National Reading Month takes place each March, as it was designated for the birth month of the great children’s author Theodor Geisel, otherwise known as Dr. Seuss. National Reading Month is a time when schools, libraries, and organizations across the country encourage children of all ages to read, and it’s easy and fun to join in!
Students can celebrate reading month with all kinds of fun activities. A great one to encourage kids to read more broadly is Reading Bingo, where students get blank Bingo cards with each square designated for a different genre or type of book. As they finish books, they can fill in the title on the square for that book’s genre and try to get a Bingo! This can help kids try new books they might not have before or explore new genres they might not have considered previously.
Students can also make a competitive game out of reading for each day of the March National Reading Month. Classes can have prizes for those who read the most pages in the month, who read for the most consecutive days, or who read the most books over the month.
To encourage students to engage deeply with the books they read, teachers can also encourage creative interpretation of a child’s favorite book. Students might draw or paint a scene from their favorite book, make their own filmed dramatic reenactment of the book, or write their own story with the same characters as an extension of the story.
Younger students who aren’t reading independently yet can still participate in National Reading Month this March. Younger classrooms can encourage excitement about reading by having classroom read-alouds, singing the alphabet song together, playing word games, or simply discussing their favorite stories together.
Another part of National Reading Month is National Read Across America Day, which takes place on March 2nd. Celebrating Read Across America is a great way to kick off the National Reading Month celebration, as it is right at the beginning of March and is full of festivity. To celebrate National Read Across America Day in your school or classroom, consider bringing in some fun guests to read to classes or creating an all-school event. Each year the National Education Association designates a special theme with specific books that schools and classes can use in their celebrations, such as 2021’s “Cultivate Compassion” theme featuring “Tiara’s Hat Parade” by Kelly Starling Lyons for elementary students, “Each Tiny Spark” by Pablo Cartaya for middle-grade students, and “They Called Us Enemy” by Eisinger Scott Becker for young adult readers.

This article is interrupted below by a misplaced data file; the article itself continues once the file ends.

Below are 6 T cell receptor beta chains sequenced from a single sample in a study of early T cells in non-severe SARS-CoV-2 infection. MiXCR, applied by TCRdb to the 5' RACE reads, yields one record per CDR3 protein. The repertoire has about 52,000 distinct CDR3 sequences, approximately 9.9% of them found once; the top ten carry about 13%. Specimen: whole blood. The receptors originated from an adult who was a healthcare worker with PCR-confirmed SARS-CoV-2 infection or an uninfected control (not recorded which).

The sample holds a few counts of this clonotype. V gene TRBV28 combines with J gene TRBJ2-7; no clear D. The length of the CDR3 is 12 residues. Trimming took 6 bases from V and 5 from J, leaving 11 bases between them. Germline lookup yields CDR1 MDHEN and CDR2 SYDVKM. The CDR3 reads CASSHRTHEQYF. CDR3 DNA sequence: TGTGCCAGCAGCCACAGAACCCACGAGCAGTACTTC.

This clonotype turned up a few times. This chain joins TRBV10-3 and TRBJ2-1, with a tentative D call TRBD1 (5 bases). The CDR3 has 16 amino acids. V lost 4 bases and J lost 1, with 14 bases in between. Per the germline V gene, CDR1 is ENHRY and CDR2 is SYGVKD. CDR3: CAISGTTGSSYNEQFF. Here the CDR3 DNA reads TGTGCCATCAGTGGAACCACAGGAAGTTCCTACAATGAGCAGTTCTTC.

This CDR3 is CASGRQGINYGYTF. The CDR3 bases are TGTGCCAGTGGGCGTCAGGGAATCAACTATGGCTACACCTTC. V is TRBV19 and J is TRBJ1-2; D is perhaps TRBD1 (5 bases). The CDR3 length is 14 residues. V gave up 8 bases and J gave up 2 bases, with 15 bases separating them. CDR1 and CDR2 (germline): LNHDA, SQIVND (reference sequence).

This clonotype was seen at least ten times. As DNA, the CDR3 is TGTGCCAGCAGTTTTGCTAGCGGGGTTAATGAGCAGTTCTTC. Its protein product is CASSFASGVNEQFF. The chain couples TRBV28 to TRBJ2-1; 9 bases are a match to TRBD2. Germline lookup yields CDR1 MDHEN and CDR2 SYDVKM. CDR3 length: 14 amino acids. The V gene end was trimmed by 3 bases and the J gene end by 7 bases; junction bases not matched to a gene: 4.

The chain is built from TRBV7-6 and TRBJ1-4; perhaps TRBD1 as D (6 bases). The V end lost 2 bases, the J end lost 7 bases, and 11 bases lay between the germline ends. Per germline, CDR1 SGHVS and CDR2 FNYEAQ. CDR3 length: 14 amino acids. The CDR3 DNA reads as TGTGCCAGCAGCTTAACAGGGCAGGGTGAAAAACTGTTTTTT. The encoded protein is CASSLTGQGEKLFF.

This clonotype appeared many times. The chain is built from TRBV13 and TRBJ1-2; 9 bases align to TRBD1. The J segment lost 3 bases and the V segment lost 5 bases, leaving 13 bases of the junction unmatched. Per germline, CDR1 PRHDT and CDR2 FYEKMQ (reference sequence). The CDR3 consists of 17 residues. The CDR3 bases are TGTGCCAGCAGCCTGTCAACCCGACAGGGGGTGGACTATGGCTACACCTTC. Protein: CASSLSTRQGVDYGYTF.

Because of the month’s focus on reducing illiteracy and expanding educational resources across the country, organizing a fundraising effort at your school can also be a great way to make a difference while imparting the importance of reading to your students. Consider a read-a-thon where students can raise money by reading books, or simply running a coin drive to gather funds.
While reading is a critical educational skill, National Reading Month and National Read Across America Day cultivates an important and often overlooked element of reading education; developing a child’s love of reading. After all, having the ability to read doesn’t guarantee that a child will continue to be an avid and skilled reader into adulthood; the best way to ensure that is to help them fall in love with reading! Making such reading events into fun celebrations can help children see reading as a source of imaginative play and excitement, fostering their love for literature.
How are you celebrating National Reading Month this March with your family or classroom? Leave a comment sharing your plans for the upcoming celebrations!
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